The cost of textbooks these days are outrageous! You can buy the new sight-singing book H suddenly needed halfway through the term, for $114.00 plus tax, or rent a used one for $47.00 plus tax. It’s a book he will never have any use for again so the practical thing was to rent. Of course there were no used copies available.

Oh, but wait! Look here! You can also rent new copies – at $102.00. What!? You do the math. Where do those figures even make sense? For $12.00 more he can buy the book and sell it back for half price if its been kept in good shape. You get $0.00 back when you rent and if you forget to return it in the specified amount of time, they charge your credit card for the full amount of the book. Believe me, I know. Andrew was always forgetting to return his rented books, resulting in an exorbitant charge on his card he wasn’t expecting – then it was too late. 

The teacher for this class is a colleague of  H’s and they have worked together before. His thought on the matter was this. “If it had been me teaching this class and Dr. “blah-blah-blah” was the student and I knew she was only taking the class to re-certify, I would have made her a copy of the pages she needed and not make her purchase a useless book!”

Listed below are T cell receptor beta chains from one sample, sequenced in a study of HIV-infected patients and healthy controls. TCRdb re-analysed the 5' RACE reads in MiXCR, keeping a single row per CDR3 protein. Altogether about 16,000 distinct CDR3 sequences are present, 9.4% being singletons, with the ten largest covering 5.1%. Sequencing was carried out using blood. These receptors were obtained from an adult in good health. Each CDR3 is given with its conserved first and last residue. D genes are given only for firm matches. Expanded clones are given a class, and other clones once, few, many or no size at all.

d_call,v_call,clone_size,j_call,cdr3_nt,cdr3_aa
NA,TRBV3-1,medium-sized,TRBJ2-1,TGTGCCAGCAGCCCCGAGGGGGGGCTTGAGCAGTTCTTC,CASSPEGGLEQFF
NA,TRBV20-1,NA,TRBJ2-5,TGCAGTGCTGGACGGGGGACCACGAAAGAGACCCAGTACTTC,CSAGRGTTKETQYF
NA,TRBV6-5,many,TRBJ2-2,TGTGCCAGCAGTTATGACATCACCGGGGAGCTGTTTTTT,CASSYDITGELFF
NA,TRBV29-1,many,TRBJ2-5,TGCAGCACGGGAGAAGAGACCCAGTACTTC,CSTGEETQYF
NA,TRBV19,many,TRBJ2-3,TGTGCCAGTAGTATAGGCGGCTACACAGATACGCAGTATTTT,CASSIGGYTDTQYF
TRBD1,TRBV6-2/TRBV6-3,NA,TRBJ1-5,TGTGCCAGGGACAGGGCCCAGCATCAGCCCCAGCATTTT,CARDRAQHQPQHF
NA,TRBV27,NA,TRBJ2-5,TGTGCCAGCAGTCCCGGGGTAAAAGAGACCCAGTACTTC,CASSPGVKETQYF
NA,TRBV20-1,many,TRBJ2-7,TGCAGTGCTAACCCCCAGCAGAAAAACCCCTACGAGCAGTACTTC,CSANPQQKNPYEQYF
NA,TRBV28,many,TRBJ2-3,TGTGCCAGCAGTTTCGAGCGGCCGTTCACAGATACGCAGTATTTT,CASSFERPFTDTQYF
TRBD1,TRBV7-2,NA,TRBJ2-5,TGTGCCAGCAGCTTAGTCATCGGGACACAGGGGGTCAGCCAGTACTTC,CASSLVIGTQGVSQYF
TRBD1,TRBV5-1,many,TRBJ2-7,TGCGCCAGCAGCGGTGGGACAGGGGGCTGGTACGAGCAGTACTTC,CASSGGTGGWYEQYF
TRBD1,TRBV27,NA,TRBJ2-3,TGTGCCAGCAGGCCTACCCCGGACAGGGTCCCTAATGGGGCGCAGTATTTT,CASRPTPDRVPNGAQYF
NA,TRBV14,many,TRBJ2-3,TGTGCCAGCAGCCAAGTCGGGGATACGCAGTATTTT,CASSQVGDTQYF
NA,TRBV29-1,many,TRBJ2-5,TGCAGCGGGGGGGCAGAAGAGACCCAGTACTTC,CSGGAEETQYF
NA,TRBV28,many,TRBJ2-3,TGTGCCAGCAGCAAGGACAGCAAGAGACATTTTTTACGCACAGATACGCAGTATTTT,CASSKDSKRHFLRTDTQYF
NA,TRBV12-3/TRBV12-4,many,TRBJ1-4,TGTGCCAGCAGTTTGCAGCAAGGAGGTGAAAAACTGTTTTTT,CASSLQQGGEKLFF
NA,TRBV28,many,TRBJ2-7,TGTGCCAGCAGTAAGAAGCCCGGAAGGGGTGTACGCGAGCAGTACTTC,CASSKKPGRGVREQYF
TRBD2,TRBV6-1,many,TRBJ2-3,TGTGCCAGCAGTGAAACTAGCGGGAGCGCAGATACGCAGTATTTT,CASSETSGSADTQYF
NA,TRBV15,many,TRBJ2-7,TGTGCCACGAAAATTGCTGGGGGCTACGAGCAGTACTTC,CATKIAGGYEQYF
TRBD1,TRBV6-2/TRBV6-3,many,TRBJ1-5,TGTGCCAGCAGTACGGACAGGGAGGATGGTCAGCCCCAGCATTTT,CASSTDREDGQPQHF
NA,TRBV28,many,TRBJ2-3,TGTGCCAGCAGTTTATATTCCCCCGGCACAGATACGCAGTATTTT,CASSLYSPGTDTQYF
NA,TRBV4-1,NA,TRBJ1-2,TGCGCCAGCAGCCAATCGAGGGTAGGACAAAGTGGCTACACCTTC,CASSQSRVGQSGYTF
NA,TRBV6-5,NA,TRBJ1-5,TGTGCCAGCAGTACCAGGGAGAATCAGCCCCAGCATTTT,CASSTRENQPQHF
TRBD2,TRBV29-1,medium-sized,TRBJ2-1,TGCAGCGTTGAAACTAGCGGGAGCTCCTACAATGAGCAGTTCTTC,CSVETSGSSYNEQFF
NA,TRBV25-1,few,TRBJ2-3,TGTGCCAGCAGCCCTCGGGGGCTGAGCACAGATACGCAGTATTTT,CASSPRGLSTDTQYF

Yes, our thinking is on the same track with this one! But of course, teachers can’t play favorites, can they?

Who needs a slightly used sight singing book for next semester – half price?




December 3, 1992 had been cold and rainy all day, and by 4:00 in the afternoon the streetlights and headlights were already glaring on damp darkened skies as we made our way, ninety miles north, to the hospital.

Hours later, three minutes before midnight, Andrew came into our lives. The Saints had been playing on tv and the rain was still coming down.

Arriving as number five, eighteen years after four older sisters, and the youngest one seven, of course he was my favorite. At least that’s what his sisters think. The truth is, the youngest is always the favorite until the barrel is empty and they’ve all left the nest. So they’ve each had a turn. Now it’s fair game. Who shall it be?